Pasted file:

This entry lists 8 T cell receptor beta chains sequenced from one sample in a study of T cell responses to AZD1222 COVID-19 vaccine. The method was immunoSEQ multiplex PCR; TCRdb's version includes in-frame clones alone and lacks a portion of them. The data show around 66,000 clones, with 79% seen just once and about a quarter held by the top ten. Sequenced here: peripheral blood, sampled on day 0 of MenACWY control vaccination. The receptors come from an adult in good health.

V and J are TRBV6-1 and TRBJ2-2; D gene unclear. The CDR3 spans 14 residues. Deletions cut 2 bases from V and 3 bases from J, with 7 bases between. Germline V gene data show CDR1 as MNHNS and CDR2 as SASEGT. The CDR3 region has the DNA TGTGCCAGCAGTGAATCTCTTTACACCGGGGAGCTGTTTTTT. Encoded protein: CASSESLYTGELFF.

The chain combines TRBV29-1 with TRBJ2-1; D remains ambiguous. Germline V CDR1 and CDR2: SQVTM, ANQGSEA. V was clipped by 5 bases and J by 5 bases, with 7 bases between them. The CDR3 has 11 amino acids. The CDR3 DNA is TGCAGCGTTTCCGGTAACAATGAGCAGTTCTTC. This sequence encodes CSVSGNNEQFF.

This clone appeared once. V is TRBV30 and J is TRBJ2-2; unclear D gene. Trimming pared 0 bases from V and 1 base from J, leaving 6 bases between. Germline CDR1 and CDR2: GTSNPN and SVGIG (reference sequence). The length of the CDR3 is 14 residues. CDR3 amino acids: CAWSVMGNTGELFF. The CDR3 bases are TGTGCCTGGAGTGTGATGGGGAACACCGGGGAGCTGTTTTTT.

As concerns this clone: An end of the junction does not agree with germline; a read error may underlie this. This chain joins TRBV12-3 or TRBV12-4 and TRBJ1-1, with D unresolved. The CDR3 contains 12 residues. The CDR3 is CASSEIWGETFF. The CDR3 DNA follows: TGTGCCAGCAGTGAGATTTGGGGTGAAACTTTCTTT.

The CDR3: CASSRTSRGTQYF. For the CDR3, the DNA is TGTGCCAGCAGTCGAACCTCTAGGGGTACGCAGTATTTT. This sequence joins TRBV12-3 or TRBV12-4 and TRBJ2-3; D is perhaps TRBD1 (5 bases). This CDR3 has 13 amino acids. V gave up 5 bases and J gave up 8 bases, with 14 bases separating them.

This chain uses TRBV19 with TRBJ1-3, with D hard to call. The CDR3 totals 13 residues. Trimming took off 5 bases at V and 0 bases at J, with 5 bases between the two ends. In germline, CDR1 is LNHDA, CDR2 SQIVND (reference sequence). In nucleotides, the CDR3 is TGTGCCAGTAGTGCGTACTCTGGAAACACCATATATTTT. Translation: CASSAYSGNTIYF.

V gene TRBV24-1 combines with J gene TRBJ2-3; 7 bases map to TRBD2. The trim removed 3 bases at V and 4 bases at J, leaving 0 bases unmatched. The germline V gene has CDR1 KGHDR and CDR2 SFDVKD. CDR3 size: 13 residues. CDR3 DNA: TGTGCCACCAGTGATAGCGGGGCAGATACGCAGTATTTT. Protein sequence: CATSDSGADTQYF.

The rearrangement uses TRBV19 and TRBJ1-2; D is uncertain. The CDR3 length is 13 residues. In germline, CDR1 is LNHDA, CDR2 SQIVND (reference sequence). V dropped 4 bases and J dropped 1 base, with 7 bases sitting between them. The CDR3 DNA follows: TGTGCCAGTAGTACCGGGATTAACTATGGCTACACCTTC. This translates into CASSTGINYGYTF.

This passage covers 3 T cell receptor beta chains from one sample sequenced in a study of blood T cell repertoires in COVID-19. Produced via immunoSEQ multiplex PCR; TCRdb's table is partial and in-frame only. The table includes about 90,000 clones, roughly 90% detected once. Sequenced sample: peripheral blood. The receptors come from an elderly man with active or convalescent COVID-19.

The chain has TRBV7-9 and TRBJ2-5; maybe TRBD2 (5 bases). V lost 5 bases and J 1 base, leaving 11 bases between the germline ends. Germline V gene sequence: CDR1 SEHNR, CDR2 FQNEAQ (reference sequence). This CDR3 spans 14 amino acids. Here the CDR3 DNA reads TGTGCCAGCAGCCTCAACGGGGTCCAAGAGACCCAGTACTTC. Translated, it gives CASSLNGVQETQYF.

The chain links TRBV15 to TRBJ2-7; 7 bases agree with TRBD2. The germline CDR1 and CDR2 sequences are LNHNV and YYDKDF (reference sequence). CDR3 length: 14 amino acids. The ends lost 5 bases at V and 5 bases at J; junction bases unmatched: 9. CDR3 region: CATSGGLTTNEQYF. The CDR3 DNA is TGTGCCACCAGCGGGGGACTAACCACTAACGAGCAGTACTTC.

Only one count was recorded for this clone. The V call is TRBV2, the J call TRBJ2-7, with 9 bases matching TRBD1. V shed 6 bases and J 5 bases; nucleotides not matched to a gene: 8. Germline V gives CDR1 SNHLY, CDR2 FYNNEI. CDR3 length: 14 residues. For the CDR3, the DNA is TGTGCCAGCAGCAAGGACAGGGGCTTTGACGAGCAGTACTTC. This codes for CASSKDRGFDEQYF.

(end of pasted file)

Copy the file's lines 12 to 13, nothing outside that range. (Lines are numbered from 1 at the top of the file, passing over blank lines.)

The chain links TRBV15 to TRBJ2-7; 7 bases agree with TRBD2. The germline CDR1 and CDR2 sequences are LNHNV and YYDKDF (reference sequence). CDR3 length: 14 amino acids. The ends lost 5 bases at V and 5 bases at J; junction bases unmatched: 9. CDR3 region: CATSGGLTTNEQYF. The CDR3 DNA is TGTGCCACCAGCGGGGGACTAACCACTAACGAGCAGTACTTC.

Only one count was recorded for this clone. The V call is TRBV2, the J call TRBJ2-7, with 9 bases matching TRBD1. V shed 6 bases and J 5 bases; nucleotides not matched to a gene: 8. Germline V gives CDR1 SNHLY, CDR2 FYNNEI. CDR3 length: 14 residues. For the CDR3, the DNA is TGTGCCAGCAGCAAGGACAGGGGCTTTGACGAGCAGTACTTC. This codes for CASSKDRGFDEQYF.